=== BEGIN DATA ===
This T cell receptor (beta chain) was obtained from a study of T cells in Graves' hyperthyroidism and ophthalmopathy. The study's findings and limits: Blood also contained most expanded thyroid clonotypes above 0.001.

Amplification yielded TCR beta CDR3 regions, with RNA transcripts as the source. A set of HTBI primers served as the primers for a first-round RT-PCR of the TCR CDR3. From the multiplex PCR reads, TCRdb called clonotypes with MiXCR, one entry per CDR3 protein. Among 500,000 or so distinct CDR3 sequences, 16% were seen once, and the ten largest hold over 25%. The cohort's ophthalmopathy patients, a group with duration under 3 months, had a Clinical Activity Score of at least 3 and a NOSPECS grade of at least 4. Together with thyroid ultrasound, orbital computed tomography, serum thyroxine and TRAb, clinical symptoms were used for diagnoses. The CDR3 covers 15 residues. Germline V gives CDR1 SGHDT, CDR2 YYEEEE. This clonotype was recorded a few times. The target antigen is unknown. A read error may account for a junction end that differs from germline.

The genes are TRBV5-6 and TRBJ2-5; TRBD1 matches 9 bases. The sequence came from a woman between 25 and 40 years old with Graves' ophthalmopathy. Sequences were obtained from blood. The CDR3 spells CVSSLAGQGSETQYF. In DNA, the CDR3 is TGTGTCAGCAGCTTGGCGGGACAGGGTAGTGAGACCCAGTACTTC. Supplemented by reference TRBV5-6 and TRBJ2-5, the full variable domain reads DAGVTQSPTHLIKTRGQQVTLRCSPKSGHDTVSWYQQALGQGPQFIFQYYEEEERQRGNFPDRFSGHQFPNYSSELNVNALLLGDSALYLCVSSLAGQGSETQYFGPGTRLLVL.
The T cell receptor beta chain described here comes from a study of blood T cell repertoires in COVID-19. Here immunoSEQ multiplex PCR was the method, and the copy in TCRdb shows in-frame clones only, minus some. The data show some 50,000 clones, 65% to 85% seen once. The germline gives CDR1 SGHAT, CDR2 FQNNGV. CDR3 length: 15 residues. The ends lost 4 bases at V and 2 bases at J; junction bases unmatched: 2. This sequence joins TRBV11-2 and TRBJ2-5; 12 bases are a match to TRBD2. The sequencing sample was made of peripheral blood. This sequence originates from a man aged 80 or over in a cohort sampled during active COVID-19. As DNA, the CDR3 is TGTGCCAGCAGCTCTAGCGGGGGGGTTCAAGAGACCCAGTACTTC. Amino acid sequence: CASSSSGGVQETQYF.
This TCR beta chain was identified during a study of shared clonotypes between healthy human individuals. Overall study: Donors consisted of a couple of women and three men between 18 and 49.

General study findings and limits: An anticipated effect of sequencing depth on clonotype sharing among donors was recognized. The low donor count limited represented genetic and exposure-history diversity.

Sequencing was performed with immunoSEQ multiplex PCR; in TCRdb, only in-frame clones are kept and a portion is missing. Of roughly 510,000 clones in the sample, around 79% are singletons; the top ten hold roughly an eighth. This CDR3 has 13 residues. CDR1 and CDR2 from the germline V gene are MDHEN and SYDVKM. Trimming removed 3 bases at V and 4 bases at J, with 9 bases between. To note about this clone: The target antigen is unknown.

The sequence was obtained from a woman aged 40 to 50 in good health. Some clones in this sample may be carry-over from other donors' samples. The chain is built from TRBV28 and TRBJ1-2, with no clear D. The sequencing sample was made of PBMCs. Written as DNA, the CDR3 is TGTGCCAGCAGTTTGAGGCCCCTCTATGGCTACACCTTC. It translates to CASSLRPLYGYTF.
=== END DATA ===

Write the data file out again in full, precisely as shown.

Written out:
This T cell receptor (beta chain) was obtained from a study of T cells in Graves' hyperthyroidism and ophthalmopathy. The study's findings and limits: Blood also contained most expanded thyroid clonotypes above 0.001.

Amplification yielded TCR beta CDR3 regions, with RNA transcripts as the source. A set of HTBI primers served as the primers for a first-round RT-PCR of the TCR CDR3. From the multiplex PCR reads, TCRdb called clonotypes with MiXCR, one entry per CDR3 protein. Among 500,000 or so distinct CDR3 sequences, 16% were seen once, and the ten largest hold over 25%. The cohort's ophthalmopathy patients, a group with duration under 3 months, had a Clinical Activity Score of at least 3 and a NOSPECS grade of at least 4. Together with thyroid ultrasound, orbital computed tomography, serum thyroxine and TRAb, clinical symptoms were used for diagnoses. The CDR3 covers 15 residues. Germline V gives CDR1 SGHDT, CDR2 YYEEEE. This clonotype was recorded a few times. The target antigen is unknown. A read error may account for a junction end that differs from germline.

The genes are TRBV5-6 and TRBJ2-5; TRBD1 matches 9 bases. The sequence came from a woman between 25 and 40 years old with Graves' ophthalmopathy. Sequences were obtained from blood. The CDR3 spells CVSSLAGQGSETQYF. In DNA, the CDR3 is TGTGTCAGCAGCTTGGCGGGACAGGGTAGTGAGACCCAGTACTTC. Supplemented by reference TRBV5-6 and TRBJ2-5, the full variable domain reads DAGVTQSPTHLIKTRGQQVTLRCSPKSGHDTVSWYQQALGQGPQFIFQYYEEEERQRGNFPDRFSGHQFPNYSSELNVNALLLGDSALYLCVSSLAGQGSETQYFGPGTRLLVL.
The T cell receptor beta chain described here comes from a study of blood T cell repertoires in COVID-19. Here immunoSEQ multiplex PCR was the method, and the copy in TCRdb shows in-frame clones only, minus some. The data show some 50,000 clones, 65% to 85% seen once. The germline gives CDR1 SGHAT, CDR2 FQNNGV. CDR3 length: 15 residues. The ends lost 4 bases at V and 2 bases at J; junction bases unmatched: 2. This sequence joins TRBV11-2 and TRBJ2-5; 12 bases are a match to TRBD2. The sequencing sample was made of peripheral blood. This sequence originates from a man aged 80 or over in a cohort sampled during active COVID-19. As DNA, the CDR3 is TGTGCCAGCAGCTCTAGCGGGGGGGTTCAAGAGACCCAGTACTTC. Amino acid sequence: CASSSSGGVQETQYF.
This TCR beta chain was identified during a study of shared clonotypes between healthy human individuals. Overall study: Donors consisted of a couple of women and three men between 18 and 49.

General study findings and limits: An anticipated effect of sequencing depth on clonotype sharing among donors was recognized. The low donor count limited represented genetic and exposure-history diversity.

Sequencing was performed with immunoSEQ multiplex PCR; in TCRdb, only in-frame clones are kept and a portion is missing. Of roughly 510,000 clones in the sample, around 79% are singletons; the top ten hold roughly an eighth. This CDR3 has 13 residues. CDR1 and CDR2 from the germline V gene are MDHEN and SYDVKM. Trimming removed 3 bases at V and 4 bases at J, with 9 bases between. To note about this clone: The target antigen is unknown.

The sequence was obtained from a woman aged 40 to 50 in good health. Some clones in this sample may be carry-over from other donors' samples. The chain is built from TRBV28 and TRBJ1-2, with no clear D. The sequencing sample was made of PBMCs. Written as DNA, the CDR3 is TGTGCCAGCAGTTTGAGGCCCCTCTATGGCTACACCTTC. It translates to CASSLRPLYGYTF.